Vietnam has forced me to mature somewhat; a case in point being a bowl of noodles I ate earlier this year in Huế. Served on the footpath by a mobile vendor carrying her business across her shoulders, this bowl of funk would've sent my nine year-old self running for the hills. The initial ingredients going bowl-ward I would have had no difficulty with; sticky handfuls of fresh bun (rice vermicelli) are flung atop some leaves. When knife gets run over the chopping board, however, the protein is in play. Giò thủ is a Vietnamese pork brawn cut from a banana leaf casing, comprised of the textures chewy, crunchy, gelatinous, slimy and a little bouncy. Parts of it can ricochet in the mouth. A version of this is sliced into the bowl. Added next is another kind of 'sausage', nem chua, a fermented pink number of minced pork and shredded pig skin. Various cuts of fatty boiled pork round out protein proceedings. That nine year-old self would be in a catatonic state by now.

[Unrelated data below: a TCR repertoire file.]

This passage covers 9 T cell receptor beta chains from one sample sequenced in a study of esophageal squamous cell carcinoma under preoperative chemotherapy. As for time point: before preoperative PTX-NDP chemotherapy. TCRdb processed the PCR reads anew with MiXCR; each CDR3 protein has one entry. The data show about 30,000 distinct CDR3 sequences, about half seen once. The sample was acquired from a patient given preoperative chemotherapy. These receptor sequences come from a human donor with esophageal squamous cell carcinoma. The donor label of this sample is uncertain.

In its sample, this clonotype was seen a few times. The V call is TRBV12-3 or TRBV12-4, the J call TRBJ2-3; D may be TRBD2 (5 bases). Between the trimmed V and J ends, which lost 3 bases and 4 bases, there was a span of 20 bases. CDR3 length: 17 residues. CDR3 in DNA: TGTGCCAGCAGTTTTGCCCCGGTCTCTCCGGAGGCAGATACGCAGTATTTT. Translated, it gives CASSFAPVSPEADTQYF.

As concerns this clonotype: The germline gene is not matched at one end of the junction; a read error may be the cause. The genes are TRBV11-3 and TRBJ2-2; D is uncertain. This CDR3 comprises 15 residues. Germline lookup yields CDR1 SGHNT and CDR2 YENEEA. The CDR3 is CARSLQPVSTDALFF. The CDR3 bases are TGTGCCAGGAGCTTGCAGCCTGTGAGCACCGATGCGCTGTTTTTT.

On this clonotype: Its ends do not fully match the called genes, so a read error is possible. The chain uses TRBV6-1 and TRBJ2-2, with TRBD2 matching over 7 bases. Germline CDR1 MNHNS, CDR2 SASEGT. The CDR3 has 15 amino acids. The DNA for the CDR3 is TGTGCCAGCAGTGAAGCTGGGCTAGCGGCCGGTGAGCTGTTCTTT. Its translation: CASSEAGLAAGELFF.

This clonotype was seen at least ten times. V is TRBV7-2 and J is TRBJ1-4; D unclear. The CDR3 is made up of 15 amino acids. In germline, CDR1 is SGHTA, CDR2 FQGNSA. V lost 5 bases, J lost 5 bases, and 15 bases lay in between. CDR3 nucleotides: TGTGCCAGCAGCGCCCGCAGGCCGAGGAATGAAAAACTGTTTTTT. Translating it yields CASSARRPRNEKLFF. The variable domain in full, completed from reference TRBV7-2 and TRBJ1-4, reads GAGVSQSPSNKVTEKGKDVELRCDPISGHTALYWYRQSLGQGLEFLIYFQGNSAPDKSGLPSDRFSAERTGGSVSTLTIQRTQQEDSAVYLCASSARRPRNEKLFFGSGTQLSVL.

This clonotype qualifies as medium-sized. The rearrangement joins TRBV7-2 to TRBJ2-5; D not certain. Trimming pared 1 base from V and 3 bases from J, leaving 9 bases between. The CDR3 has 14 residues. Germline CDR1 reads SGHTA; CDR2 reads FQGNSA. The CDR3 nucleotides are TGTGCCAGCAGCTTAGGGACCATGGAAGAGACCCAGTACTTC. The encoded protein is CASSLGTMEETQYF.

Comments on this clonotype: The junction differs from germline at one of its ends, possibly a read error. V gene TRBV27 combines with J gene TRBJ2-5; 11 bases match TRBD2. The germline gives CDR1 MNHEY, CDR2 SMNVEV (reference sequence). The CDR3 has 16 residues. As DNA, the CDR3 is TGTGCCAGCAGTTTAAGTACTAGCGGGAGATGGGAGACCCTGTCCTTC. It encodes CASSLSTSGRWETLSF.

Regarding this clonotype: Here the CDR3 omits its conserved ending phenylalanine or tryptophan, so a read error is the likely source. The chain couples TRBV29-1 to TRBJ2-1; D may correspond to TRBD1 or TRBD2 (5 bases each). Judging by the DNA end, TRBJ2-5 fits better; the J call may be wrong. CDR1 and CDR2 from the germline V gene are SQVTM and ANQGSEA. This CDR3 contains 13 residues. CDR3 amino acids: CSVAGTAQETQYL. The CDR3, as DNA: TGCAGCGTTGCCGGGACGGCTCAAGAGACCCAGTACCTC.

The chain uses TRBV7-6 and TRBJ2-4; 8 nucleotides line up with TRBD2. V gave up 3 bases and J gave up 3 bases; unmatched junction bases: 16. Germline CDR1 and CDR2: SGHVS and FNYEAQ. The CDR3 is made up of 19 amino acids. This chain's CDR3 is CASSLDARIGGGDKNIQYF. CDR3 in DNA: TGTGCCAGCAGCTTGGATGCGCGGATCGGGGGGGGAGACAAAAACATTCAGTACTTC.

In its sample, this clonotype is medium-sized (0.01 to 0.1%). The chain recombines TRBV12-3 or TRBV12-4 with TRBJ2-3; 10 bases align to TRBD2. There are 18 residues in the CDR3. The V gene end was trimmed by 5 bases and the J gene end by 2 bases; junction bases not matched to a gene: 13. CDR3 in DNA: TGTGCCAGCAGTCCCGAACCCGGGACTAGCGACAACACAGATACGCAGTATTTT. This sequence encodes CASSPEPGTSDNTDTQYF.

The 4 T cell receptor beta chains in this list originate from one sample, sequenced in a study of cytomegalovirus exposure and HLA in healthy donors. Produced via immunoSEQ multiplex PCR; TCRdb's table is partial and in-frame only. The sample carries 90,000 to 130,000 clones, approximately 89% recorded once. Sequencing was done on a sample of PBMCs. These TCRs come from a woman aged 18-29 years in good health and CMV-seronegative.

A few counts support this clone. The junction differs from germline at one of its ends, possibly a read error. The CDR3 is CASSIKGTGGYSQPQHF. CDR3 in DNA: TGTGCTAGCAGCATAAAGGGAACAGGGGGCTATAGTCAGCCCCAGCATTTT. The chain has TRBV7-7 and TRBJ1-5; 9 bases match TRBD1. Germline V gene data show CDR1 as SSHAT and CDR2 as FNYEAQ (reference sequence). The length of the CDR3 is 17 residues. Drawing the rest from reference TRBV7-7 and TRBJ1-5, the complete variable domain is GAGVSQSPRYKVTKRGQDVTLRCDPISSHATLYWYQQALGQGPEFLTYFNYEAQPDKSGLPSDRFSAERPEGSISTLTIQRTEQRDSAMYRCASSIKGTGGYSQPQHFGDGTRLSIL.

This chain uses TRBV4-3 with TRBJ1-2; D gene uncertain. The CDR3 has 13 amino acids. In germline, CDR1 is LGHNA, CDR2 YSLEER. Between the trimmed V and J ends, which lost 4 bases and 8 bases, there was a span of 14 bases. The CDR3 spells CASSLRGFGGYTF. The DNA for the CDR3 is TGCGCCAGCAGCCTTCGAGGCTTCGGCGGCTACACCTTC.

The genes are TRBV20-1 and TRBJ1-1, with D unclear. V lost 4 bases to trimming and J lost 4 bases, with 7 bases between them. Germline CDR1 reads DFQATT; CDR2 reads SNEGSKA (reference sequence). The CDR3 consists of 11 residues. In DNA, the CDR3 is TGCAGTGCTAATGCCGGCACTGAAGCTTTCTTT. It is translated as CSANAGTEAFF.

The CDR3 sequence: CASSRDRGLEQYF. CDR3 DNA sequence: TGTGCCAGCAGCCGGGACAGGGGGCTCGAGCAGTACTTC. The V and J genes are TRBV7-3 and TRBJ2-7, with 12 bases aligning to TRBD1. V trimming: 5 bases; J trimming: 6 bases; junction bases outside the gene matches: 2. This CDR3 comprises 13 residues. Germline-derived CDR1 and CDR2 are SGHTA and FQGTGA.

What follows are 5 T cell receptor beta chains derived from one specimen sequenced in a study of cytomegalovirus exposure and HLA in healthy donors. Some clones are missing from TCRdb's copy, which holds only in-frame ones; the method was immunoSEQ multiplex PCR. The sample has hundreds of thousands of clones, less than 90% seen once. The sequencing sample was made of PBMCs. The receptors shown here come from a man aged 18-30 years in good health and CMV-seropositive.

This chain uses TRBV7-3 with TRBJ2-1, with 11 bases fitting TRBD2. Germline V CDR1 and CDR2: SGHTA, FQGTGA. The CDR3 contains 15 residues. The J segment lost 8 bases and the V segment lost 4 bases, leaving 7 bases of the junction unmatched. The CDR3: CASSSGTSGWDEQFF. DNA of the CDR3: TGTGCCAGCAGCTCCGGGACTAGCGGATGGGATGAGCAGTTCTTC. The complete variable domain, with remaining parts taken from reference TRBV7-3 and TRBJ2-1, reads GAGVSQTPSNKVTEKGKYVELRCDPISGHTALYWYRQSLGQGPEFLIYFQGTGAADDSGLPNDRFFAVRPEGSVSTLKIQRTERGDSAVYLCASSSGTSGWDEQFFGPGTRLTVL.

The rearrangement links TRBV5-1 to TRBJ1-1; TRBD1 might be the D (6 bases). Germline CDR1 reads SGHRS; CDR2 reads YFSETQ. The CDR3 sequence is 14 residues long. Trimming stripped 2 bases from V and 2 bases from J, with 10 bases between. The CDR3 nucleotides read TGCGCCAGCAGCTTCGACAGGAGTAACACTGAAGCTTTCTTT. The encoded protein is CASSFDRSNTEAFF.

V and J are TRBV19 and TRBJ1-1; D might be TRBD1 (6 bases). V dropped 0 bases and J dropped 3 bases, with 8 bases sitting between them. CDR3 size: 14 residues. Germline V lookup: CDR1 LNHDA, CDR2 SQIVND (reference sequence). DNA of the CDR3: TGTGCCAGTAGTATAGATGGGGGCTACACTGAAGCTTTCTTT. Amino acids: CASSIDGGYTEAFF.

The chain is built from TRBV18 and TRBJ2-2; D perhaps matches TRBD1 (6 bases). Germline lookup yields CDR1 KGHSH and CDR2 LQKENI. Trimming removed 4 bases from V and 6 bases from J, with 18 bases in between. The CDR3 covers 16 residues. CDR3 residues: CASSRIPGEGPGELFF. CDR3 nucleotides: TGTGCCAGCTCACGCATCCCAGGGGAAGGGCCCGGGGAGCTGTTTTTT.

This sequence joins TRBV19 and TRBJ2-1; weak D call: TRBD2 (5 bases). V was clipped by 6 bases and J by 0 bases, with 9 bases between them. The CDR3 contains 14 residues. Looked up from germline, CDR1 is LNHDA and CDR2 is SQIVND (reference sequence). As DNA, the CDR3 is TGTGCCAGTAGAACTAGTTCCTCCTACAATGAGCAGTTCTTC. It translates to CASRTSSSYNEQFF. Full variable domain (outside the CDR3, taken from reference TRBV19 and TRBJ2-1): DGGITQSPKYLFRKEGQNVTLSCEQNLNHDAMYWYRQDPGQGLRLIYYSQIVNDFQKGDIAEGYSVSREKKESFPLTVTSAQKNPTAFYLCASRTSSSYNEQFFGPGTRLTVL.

The vendor tosses on bean sprouts and cucumber in a last flourish before the flavour gets added. Mắm nêm is a fermented anchovy sauce usually customised by the individual vendor or home cook with ingredients ranging from pineapple and lemongrass to lime, garlic, sugar and chilli. Playing around with sauces is a sport in Vietnam. A ladle of this vendor's version is spooned over and then I take possession of my blue floral bowl. A wicked hot crush of chilli and garlic is my condiment of choice. Then it's action stations.
And in the mouth, there is action aplenty. Lots for the teeth to do. Massive blows to the tastebuds. It's a war going on in there. But now I exit that war - with texture - the victor.
Bún Mắm Nêm
on the pavement at 15 Phan Đăng Lưu
(not far from the Đông Ba Market)